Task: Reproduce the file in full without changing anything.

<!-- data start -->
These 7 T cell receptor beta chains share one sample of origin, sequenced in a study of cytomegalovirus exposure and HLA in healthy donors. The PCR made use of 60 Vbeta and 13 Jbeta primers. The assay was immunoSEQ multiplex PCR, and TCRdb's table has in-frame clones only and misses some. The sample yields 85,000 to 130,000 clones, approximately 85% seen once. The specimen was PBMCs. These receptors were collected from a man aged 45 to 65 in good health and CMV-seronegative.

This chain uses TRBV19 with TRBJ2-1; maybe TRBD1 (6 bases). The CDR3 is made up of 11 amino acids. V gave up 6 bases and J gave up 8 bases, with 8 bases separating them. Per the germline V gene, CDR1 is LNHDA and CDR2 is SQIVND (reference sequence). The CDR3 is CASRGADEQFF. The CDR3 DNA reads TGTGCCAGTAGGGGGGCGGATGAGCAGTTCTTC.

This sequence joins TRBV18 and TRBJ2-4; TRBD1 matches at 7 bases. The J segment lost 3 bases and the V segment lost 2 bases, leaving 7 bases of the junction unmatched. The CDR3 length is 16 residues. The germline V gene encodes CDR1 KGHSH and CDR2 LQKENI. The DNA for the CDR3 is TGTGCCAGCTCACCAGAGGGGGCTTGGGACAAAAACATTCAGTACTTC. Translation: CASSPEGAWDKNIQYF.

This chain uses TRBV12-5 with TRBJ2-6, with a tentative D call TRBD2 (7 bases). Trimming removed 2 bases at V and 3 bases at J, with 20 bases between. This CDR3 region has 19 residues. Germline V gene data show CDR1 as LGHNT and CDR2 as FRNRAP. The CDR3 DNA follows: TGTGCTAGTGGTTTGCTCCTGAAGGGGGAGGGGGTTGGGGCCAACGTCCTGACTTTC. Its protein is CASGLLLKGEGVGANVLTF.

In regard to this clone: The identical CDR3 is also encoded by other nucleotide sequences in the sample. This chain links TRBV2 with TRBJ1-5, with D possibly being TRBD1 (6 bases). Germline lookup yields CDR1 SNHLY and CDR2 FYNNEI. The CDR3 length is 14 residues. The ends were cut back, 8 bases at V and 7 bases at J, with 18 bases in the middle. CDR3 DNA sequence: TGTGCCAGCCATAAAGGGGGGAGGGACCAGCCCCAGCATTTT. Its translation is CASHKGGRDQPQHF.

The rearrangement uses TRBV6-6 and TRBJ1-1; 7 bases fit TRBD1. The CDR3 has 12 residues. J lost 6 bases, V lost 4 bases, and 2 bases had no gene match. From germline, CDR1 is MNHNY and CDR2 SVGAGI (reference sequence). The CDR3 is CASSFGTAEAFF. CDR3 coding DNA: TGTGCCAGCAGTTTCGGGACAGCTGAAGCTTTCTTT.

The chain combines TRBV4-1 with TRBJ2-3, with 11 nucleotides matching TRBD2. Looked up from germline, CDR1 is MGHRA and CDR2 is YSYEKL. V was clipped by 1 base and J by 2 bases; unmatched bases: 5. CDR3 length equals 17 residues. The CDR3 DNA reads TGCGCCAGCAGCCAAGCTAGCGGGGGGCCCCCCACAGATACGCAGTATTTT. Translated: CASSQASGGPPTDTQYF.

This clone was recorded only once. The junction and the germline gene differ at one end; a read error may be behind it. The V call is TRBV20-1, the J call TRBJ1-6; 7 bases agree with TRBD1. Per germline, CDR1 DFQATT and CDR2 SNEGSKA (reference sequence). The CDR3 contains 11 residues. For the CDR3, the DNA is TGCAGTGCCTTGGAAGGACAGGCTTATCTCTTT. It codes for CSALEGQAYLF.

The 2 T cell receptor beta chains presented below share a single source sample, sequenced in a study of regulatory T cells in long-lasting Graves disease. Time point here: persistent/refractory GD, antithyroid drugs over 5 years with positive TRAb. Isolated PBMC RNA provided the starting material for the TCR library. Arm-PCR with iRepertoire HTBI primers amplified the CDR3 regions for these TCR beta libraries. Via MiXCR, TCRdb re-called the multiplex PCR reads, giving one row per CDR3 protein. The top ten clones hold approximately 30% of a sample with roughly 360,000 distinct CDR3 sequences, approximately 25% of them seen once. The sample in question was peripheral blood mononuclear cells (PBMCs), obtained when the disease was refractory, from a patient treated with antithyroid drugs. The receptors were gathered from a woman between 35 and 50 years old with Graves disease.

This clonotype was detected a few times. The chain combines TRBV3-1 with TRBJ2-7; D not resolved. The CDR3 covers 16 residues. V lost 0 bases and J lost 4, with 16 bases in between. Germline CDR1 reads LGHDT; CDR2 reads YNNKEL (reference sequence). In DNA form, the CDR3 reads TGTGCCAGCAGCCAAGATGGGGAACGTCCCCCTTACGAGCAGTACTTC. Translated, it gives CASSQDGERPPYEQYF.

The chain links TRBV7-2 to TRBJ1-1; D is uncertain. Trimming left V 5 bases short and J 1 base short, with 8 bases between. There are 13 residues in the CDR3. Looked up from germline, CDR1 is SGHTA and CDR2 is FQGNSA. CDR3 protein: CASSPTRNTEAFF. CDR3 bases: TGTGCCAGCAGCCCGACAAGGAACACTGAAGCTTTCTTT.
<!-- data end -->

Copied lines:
These 7 T cell receptor beta chains share one sample of origin, sequenced in a study of cytomegalovirus exposure and HLA in healthy donors. The PCR made use of 60 Vbeta and 13 Jbeta primers. The assay was immunoSEQ multiplex PCR, and TCRdb's table has in-frame clones only and misses some. The sample yields 85,000 to 130,000 clones, approximately 85% seen once. The specimen was PBMCs. These receptors were collected from a man aged 45 to 65 in good health and CMV-seronegative.

This chain uses TRBV19 with TRBJ2-1; maybe TRBD1 (6 bases). The CDR3 is made up of 11 amino acids. V gave up 6 bases and J gave up 8 bases, with 8 bases separating them. Per the germline V gene, CDR1 is LNHDA and CDR2 is SQIVND (reference sequence). The CDR3 is CASRGADEQFF. The CDR3 DNA reads TGTGCCAGTAGGGGGGCGGATGAGCAGTTCTTC.

This sequence joins TRBV18 and TRBJ2-4; TRBD1 matches at 7 bases. The J segment lost 3 bases and the V segment lost 2 bases, leaving 7 bases of the junction unmatched. The CDR3 length is 16 residues. The germline V gene encodes CDR1 KGHSH and CDR2 LQKENI. The DNA for the CDR3 is TGTGCCAGCTCACCAGAGGGGGCTTGGGACAAAAACATTCAGTACTTC. Translation: CASSPEGAWDKNIQYF.

This chain uses TRBV12-5 with TRBJ2-6, with a tentative D call TRBD2 (7 bases). Trimming removed 2 bases at V and 3 bases at J, with 20 bases between. This CDR3 region has 19 residues. Germline V gene data show CDR1 as LGHNT and CDR2 as FRNRAP. The CDR3 DNA follows: TGTGCTAGTGGTTTGCTCCTGAAGGGGGAGGGGGTTGGGGCCAACGTCCTGACTTTC. Its protein is CASGLLLKGEGVGANVLTF.

In regard to this clone: The identical CDR3 is also encoded by other nucleotide sequences in the sample. This chain links TRBV2 with TRBJ1-5, with D possibly being TRBD1 (6 bases). Germline lookup yields CDR1 SNHLY and CDR2 FYNNEI. The CDR3 length is 14 residues. The ends were cut back, 8 bases at V and 7 bases at J, with 18 bases in the middle. CDR3 DNA sequence: TGTGCCAGCCATAAAGGGGGGAGGGACCAGCCCCAGCATTTT. Its translation is CASHKGGRDQPQHF.

The rearrangement uses TRBV6-6 and TRBJ1-1; 7 bases fit TRBD1. The CDR3 has 12 residues. J lost 6 bases, V lost 4 bases, and 2 bases had no gene match. From germline, CDR1 is MNHNY and CDR2 SVGAGI (reference sequence). The CDR3 is CASSFGTAEAFF. CDR3 coding DNA: TGTGCCAGCAGTTTCGGGACAGCTGAAGCTTTCTTT.

The chain combines TRBV4-1 with TRBJ2-3, with 11 nucleotides matching TRBD2. Looked up from germline, CDR1 is MGHRA and CDR2 is YSYEKL. V was clipped by 1 base and J by 2 bases; unmatched bases: 5. CDR3 length equals 17 residues. The CDR3 DNA reads TGCGCCAGCAGCCAAGCTAGCGGGGGGCCCCCCACAGATACGCAGTATTTT. Translated: CASSQASGGPPTDTQYF.

This clone was recorded only once. The junction and the germline gene differ at one end; a read error may be behind it. The V call is TRBV20-1, the J call TRBJ1-6; 7 bases agree with TRBD1. Per germline, CDR1 DFQATT and CDR2 SNEGSKA (reference sequence). The CDR3 contains 11 residues. For the CDR3, the DNA is TGCAGTGCCTTGGAAGGACAGGCTTATCTCTTT. It codes for CSALEGQAYLF.

The 2 T cell receptor beta chains presented below share a single source sample, sequenced in a study of regulatory T cells in long-lasting Graves disease. Time point here: persistent/refractory GD, antithyroid drugs over 5 years with positive TRAb. Isolated PBMC RNA provided the starting material for the TCR library. Arm-PCR with iRepertoire HTBI primers amplified the CDR3 regions for these TCR beta libraries. Via MiXCR, TCRdb re-called the multiplex PCR reads, giving one row per CDR3 protein. The top ten clones hold approximately 30% of a sample with roughly 360,000 distinct CDR3 sequences, approximately 25% of them seen once. The sample in question was peripheral blood mononuclear cells (PBMCs), obtained when the disease was refractory, from a patient treated with antithyroid drugs. The receptors were gathered from a woman between 35 and 50 years old with Graves disease.

This clonotype was detected a few times. The chain combines TRBV3-1 with TRBJ2-7; D not resolved. The CDR3 covers 16 residues. V lost 0 bases and J lost 4, with 16 bases in between. Germline CDR1 reads LGHDT; CDR2 reads YNNKEL (reference sequence). In DNA form, the CDR3 reads TGTGCCAGCAGCCAAGATGGGGAACGTCCCCCTTACGAGCAGTACTTC. Translated, it gives CASSQDGERPPYEQYF.

The chain links TRBV7-2 to TRBJ1-1; D is uncertain. Trimming left V 5 bases short and J 1 base short, with 8 bases between. There are 13 residues in the CDR3. Looked up from germline, CDR1 is SGHTA and CDR2 is FQGNSA. CDR3 protein: CASSPTRNTEAFF. CDR3 bases: TGTGCCAGCAGCCCGACAAGGAACACTGAAGCTTTCTTT.